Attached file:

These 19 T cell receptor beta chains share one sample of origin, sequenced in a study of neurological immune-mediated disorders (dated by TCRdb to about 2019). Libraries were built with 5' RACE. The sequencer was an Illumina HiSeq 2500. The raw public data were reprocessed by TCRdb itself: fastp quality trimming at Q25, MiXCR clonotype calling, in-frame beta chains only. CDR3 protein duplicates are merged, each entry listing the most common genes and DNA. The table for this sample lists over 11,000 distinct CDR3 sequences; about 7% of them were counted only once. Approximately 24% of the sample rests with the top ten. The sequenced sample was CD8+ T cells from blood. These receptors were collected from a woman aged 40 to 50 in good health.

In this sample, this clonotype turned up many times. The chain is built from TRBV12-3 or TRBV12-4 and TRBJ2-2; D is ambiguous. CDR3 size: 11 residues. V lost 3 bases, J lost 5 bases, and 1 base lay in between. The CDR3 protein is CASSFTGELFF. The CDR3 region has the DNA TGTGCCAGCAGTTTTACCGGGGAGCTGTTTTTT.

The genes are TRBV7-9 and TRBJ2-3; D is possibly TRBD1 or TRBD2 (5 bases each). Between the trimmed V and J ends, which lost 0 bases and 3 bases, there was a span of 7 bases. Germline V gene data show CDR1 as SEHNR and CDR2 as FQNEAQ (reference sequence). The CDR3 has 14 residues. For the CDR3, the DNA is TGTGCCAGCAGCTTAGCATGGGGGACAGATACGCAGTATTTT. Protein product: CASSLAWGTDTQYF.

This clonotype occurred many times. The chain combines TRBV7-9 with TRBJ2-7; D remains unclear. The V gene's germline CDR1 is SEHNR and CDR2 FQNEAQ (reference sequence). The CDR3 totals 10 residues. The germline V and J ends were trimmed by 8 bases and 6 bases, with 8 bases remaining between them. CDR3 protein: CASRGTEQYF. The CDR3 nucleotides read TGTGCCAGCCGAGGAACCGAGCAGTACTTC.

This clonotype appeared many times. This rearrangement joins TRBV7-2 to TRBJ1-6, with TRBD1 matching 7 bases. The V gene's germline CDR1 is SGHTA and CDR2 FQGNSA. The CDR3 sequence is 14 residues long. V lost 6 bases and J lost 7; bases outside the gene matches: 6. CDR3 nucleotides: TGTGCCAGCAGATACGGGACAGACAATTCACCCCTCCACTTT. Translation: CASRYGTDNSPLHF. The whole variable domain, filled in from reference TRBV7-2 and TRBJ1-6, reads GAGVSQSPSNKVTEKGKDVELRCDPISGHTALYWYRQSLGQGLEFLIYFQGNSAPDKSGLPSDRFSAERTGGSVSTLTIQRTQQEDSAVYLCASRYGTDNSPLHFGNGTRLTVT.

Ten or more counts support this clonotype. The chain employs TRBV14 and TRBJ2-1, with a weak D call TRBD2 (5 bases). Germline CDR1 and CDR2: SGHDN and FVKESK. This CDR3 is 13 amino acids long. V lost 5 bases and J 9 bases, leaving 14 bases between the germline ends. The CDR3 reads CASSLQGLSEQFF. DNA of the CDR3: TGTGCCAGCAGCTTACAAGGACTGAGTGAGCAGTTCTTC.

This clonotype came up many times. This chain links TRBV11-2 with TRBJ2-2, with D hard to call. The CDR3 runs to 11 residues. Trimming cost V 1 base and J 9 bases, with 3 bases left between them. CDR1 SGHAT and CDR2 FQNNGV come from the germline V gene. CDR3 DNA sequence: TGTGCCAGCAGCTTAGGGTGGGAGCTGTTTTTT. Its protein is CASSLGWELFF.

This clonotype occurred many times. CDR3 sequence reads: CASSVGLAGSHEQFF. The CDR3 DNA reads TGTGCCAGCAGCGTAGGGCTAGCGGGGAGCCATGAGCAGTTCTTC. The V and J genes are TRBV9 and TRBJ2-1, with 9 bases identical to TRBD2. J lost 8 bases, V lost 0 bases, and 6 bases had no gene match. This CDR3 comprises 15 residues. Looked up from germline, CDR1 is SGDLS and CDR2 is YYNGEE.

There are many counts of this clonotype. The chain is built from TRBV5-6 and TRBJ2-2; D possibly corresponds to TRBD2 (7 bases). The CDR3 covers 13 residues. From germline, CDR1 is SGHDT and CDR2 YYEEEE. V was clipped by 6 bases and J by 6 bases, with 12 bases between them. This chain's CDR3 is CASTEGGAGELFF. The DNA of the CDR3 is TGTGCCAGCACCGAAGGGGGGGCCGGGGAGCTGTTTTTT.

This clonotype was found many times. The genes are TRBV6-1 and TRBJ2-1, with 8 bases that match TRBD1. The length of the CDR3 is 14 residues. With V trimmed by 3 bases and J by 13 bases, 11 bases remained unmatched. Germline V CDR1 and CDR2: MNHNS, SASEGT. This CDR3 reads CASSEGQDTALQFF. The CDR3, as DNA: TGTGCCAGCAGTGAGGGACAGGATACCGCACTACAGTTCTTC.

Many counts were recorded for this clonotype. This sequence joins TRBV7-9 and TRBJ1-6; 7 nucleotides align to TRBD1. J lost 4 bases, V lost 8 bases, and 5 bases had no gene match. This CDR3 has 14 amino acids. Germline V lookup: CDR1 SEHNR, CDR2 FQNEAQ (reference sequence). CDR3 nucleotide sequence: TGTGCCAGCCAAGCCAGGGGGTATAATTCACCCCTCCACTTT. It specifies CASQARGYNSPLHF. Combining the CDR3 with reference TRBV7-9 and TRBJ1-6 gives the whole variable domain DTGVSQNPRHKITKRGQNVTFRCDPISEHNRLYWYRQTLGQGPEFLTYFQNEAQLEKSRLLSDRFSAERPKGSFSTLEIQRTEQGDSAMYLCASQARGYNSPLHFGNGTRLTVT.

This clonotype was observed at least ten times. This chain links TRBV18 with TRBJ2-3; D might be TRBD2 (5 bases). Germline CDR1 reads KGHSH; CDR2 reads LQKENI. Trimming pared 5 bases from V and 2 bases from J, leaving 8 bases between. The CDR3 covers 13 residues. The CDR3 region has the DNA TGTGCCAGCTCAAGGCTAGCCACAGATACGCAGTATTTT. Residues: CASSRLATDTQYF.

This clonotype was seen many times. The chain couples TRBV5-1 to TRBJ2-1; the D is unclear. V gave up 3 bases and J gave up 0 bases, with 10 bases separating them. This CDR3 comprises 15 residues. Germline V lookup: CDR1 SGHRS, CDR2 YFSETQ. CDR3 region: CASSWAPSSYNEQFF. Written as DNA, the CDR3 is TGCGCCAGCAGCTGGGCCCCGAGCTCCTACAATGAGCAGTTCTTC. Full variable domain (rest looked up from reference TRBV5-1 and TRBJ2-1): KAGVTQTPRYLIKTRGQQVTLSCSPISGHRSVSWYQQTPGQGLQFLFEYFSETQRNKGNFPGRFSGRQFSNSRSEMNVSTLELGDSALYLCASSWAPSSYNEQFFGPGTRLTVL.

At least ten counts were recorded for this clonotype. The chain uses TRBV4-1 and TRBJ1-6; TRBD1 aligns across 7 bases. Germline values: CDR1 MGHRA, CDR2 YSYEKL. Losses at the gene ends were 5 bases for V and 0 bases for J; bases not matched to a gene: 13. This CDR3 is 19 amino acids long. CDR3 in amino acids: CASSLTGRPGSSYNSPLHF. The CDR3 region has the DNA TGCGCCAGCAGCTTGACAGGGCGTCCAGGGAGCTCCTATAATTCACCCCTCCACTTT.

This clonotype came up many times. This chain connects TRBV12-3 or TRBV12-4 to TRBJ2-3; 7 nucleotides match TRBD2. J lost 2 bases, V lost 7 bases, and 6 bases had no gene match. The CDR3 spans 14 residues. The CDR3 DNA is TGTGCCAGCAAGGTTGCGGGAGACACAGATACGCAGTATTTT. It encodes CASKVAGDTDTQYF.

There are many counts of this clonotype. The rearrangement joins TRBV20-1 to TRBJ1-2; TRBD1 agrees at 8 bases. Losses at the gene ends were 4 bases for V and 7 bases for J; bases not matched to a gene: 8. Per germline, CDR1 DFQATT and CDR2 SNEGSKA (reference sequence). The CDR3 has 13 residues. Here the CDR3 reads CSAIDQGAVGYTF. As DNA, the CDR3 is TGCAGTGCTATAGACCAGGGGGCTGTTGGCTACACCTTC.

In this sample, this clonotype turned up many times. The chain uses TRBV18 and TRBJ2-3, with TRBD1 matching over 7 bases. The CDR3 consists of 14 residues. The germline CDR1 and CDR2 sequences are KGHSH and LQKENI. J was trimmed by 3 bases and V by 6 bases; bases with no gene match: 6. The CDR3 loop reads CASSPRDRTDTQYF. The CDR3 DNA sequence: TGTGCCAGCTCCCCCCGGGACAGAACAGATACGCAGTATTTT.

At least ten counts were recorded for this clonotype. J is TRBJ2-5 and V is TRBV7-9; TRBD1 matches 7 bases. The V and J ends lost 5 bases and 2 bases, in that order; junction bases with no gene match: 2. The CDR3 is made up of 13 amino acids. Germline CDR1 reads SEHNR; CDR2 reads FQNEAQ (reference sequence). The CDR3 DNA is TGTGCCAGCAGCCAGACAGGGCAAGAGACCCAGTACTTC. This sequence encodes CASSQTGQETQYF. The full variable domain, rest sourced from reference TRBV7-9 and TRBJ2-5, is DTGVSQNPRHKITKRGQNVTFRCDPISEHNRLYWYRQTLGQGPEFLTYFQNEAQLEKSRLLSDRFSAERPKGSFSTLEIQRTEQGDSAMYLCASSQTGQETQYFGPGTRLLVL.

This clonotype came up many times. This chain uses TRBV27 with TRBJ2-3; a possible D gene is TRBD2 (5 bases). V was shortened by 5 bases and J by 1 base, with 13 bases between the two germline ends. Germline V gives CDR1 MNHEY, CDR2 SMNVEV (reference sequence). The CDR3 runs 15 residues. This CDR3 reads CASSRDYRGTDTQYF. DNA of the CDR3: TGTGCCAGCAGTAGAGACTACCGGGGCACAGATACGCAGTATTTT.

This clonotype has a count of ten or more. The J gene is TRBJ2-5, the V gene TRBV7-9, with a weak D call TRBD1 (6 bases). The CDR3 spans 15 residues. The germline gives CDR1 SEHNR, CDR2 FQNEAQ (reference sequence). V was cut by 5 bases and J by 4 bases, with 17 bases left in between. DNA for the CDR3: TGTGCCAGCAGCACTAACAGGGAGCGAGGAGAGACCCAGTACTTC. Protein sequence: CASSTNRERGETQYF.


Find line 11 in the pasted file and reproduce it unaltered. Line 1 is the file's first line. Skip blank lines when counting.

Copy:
Many counts were recorded for this clonotype. This sequence joins TRBV7-9 and TRBJ1-6; 7 nucleotides align to TRBD1. J lost 4 bases, V lost 8 bases, and 5 bases had no gene match. This CDR3 has 14 amino acids. Germline V lookup: CDR1 SEHNR, CDR2 FQNEAQ (reference sequence). CDR3 nucleotide sequence: TGTGCCAGCCAAGCCAGGGGGTATAATTCACCCCTCCACTTT. It specifies CASQARGYNSPLHF. Combining the CDR3 with reference TRBV7-9 and TRBJ1-6 gives the whole variable domain DTGVSQNPRHKITKRGQNVTFRCDPISEHNRLYWYRQTLGQGPEFLTYFQNEAQLEKSRLLSDRFSAERPKGSFSTLEIQRTEQGDSAMYLCASQARGYNSPLHFGNGTRLTVT.